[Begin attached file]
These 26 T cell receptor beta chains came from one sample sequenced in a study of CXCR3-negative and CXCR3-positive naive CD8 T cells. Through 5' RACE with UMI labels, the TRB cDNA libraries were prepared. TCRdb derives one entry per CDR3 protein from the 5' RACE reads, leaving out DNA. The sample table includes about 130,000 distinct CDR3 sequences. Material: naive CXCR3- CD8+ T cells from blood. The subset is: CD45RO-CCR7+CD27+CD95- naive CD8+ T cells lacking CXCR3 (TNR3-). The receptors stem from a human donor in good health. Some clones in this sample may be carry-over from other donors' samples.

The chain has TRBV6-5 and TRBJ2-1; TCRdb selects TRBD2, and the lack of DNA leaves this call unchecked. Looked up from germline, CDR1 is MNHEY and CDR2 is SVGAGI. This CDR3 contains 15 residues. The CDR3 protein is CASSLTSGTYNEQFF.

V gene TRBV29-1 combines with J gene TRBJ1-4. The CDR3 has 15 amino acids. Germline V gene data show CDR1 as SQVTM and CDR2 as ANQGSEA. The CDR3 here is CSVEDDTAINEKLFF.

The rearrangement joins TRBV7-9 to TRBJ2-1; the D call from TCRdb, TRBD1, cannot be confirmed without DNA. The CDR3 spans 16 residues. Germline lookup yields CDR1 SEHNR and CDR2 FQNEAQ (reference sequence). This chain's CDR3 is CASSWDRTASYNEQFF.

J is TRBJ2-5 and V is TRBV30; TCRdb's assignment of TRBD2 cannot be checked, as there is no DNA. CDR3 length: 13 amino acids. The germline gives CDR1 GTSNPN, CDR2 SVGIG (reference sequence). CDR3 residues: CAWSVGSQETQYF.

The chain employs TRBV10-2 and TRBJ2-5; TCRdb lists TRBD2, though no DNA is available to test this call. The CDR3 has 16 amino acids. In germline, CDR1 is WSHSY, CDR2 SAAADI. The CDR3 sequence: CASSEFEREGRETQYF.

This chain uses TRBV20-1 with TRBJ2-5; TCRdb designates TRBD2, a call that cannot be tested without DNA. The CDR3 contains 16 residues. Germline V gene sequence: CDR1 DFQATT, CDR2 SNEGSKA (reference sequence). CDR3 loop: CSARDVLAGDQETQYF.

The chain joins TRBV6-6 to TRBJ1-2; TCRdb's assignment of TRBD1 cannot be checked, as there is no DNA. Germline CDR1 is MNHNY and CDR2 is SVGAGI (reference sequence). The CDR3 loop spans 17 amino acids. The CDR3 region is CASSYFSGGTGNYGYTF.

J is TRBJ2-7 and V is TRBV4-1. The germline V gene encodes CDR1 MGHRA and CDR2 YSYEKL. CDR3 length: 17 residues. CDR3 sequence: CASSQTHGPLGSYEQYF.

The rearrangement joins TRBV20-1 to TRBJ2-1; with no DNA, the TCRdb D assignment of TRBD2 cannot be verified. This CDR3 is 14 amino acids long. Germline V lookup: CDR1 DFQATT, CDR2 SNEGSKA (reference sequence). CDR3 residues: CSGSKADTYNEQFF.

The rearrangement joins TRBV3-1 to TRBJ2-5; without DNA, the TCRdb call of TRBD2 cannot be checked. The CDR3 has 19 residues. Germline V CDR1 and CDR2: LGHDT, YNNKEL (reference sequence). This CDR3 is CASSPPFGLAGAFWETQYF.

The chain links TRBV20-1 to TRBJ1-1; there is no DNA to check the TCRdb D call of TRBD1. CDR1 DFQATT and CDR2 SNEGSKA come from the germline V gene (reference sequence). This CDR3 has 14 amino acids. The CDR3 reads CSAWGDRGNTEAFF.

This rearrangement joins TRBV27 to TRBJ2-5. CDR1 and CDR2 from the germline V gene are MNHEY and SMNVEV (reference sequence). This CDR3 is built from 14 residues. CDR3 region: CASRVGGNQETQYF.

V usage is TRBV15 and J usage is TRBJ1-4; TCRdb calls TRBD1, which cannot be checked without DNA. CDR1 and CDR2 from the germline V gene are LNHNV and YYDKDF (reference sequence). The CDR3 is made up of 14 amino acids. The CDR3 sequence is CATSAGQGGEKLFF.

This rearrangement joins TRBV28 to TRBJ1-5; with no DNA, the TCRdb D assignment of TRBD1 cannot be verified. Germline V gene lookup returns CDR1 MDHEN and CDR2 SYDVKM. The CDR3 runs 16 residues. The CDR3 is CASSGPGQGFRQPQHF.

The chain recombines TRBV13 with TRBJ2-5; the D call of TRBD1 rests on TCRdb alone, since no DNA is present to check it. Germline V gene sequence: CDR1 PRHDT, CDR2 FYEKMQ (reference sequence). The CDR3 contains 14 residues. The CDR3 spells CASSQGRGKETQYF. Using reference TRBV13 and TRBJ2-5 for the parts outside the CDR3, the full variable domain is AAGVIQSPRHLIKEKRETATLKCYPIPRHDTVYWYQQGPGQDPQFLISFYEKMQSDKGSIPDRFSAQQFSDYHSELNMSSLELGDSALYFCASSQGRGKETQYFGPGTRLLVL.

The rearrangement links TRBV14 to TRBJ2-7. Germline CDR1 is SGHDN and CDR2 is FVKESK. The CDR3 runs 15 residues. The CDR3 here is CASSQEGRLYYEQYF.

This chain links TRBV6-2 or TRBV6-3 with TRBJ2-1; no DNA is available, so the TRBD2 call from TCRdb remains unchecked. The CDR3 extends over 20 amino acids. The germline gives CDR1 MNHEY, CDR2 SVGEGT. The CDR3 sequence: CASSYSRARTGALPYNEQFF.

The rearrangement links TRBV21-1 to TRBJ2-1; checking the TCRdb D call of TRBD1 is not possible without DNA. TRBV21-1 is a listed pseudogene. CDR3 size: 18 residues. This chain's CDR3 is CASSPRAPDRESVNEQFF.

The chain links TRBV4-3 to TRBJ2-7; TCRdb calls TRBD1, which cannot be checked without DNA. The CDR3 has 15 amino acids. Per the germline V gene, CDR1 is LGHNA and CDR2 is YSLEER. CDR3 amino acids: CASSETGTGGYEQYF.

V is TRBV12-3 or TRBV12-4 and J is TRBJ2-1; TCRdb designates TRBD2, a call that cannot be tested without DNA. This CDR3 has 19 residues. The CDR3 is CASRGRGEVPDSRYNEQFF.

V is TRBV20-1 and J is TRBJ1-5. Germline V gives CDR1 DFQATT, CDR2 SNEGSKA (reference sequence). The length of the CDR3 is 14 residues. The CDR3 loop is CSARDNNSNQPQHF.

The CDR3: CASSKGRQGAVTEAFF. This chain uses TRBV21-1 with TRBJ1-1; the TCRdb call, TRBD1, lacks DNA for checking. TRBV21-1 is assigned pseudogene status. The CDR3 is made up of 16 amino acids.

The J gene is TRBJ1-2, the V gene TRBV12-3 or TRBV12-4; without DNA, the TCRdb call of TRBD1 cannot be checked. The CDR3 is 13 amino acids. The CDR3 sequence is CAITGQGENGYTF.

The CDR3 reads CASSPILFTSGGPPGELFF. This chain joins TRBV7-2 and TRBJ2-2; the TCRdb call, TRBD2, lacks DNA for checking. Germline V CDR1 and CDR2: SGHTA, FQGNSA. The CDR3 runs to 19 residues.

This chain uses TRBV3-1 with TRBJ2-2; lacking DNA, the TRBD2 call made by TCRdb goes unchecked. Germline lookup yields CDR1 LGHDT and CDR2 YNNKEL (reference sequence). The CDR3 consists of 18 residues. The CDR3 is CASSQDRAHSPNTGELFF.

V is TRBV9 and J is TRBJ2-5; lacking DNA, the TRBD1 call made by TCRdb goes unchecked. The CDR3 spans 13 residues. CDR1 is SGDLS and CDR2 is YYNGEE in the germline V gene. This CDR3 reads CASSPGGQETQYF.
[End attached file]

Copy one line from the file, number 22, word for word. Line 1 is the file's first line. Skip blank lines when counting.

V is TRBV20-1 and J is TRBJ1-5. Germline V gives CDR1 DFQATT, CDR2 SNEGSKA (reference sequence). The length of the CDR3 is 14 residues. The CDR3 loop is CSARDNNSNQPQHF.